How Much is Child Support? A Quick Guide

When you’re going through a custody battle or trying to reach a co-parenting agreement, everything feels uncertain and, in many cases, out of your control. While every case is unique, it can help that uncontrolled feeling to have an idea of what to expect.

Let’s consider the financial aspect of child custody, for example. How much is child support? Here’s a peek into how it’s calculated and what you can expect.

How Much is Child Support in Florida? Florida’s Child Support Calculations

Unsurprisingly, there’s no singular standard amount for child support. Every state calculates it differently based on a variety of factors. In Florida in particular, the state uses the Income Shares Model to calculate child support.

The state assumes that in a home with both parents, those parents would pool their income together to care for the kids. That would mean that if one parent earns 75% of the household income, that parent would be paying for 75% of the costs to raise the kids.

When the parents aren’t together, the state’s goal is to keep that ratio the same. In the same example above, if both parents’ incomes add up to $100,000 and one parent makes $75,000 while the other makes $25,000, the financial burden will be divided so the higher-earning parent pays for 75% of the expenses.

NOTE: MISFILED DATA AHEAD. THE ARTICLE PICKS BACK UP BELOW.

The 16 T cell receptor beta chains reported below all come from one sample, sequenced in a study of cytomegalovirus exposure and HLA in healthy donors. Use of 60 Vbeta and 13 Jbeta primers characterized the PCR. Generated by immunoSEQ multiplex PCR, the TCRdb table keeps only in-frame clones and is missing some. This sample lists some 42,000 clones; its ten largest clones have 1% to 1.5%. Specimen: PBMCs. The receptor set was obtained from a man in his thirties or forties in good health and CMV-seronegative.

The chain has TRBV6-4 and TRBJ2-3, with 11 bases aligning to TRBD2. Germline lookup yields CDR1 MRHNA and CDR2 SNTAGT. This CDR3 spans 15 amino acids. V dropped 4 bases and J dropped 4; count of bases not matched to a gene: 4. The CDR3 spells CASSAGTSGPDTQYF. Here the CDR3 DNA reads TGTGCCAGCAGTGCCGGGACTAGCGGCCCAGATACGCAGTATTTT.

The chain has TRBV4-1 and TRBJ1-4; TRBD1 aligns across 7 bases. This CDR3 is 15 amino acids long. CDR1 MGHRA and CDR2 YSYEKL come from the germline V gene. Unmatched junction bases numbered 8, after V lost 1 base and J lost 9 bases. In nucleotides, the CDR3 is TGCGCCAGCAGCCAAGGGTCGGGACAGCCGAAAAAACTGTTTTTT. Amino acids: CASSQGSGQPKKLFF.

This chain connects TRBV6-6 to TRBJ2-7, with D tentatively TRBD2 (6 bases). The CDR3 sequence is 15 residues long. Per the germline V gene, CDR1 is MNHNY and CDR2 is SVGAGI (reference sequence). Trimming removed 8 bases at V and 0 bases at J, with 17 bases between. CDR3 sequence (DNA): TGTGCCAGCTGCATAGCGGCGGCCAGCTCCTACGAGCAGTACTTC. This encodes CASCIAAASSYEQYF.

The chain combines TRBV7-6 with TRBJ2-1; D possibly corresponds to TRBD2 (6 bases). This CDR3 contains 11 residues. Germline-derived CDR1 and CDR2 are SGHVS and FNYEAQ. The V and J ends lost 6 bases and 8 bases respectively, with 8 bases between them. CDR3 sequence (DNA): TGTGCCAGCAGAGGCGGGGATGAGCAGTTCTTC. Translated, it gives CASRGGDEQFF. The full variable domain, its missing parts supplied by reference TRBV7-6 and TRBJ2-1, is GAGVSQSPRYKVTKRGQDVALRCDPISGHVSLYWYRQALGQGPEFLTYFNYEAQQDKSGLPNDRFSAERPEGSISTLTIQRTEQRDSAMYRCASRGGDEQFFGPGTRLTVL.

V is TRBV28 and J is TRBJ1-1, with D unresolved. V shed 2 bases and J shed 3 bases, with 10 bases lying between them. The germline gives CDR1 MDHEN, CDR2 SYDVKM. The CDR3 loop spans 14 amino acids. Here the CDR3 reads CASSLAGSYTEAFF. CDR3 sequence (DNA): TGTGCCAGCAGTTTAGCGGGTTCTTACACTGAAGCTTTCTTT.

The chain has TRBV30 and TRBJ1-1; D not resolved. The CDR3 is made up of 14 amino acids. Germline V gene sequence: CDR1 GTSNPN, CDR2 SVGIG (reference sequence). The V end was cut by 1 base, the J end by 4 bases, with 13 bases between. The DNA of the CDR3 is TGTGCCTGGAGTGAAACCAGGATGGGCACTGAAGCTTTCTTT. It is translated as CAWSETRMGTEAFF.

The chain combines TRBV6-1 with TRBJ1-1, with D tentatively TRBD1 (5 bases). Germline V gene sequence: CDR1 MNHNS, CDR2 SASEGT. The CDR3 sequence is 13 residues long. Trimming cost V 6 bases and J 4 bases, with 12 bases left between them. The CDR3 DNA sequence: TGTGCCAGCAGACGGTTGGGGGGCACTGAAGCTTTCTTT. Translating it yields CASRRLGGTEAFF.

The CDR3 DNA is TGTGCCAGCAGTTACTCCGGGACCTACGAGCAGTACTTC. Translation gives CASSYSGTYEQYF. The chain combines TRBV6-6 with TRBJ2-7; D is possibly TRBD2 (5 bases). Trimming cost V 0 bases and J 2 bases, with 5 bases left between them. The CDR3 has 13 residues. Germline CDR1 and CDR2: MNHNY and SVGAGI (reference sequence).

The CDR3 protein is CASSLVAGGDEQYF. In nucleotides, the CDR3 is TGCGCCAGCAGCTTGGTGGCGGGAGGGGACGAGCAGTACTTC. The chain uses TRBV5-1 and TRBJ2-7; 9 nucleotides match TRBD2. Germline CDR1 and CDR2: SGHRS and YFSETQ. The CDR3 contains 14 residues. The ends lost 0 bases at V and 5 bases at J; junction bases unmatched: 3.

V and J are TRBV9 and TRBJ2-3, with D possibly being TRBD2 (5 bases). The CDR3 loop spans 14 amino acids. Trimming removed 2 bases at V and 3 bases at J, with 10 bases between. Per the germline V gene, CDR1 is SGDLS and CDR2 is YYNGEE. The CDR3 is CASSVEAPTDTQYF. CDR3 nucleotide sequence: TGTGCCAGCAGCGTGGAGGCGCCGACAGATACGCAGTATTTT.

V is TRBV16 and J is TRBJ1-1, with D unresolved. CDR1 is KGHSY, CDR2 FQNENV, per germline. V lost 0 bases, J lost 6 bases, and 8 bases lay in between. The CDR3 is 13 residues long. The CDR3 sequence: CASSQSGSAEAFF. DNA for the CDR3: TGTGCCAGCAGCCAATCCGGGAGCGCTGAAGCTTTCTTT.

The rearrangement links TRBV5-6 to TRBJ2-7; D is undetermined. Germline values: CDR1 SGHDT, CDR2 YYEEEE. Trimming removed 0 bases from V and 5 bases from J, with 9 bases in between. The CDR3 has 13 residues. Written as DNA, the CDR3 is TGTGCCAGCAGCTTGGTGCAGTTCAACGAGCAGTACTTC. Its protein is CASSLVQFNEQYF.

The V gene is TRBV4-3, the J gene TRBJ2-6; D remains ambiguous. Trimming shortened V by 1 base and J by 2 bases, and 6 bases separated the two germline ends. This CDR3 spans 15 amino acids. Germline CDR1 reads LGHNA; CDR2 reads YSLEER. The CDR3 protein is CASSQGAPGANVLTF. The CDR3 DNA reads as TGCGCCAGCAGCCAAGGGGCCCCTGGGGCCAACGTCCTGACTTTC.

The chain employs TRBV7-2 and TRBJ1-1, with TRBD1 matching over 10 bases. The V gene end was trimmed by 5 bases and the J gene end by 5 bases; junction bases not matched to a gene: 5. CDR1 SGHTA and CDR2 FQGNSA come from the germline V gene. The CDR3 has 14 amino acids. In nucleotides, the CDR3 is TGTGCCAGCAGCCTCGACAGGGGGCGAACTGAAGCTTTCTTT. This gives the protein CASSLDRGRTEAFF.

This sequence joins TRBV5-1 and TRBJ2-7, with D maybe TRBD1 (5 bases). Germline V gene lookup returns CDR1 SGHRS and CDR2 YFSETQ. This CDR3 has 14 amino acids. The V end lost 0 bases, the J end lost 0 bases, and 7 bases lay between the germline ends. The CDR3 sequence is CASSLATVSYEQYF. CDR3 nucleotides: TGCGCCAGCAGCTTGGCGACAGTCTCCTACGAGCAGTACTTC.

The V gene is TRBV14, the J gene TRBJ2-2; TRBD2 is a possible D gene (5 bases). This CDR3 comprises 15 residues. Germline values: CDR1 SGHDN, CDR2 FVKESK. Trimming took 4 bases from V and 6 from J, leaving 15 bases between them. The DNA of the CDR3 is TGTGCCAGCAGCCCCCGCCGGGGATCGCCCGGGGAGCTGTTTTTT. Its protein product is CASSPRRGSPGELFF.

Factors That Affect Child Support in Florida

Clearly, each parent’s income is a key factor in calculating child support in Florida. It’s not the only factor, though. While a child support attorney will help you navigate the details, let’s look at some of the other top factors.

Custody Division

Raising a child doesn’t just take money, it takes time and attention. When determining child support, the judge will base it on the amount of time the child spends with each parent.

Let’s consider the example above and assume that the judge is calculating $1,000 per month in expenses for the child. If you and your ex each have 50/50 custody, you’re still liable for 75% of the costs because you make 75% of the income. If you only have custody 10% of the time, though, you’ll be liable for a higher percentage.

Your Child’s Expenses

Expenses aren’t the same for every child. For instance, kids attending public school don’t require as much financial support as kids who are in private school or daycare. Some kids have higher medical needs as well.

The judge will take all this into account when deciding how much it will require to provide for the child. While this affects the total amount of your child support, it won’t affect the percentage of each parent’s liability.

Predicting Your Child Support Payments

When it comes down to it, how much is child support in Florida? Every case is unique. There’s no way to truly know what your case holds unless you speak with a knowledgeable child support attorney.

In the meantime, to learn more about family law and other important topics, check out more articles on our blog.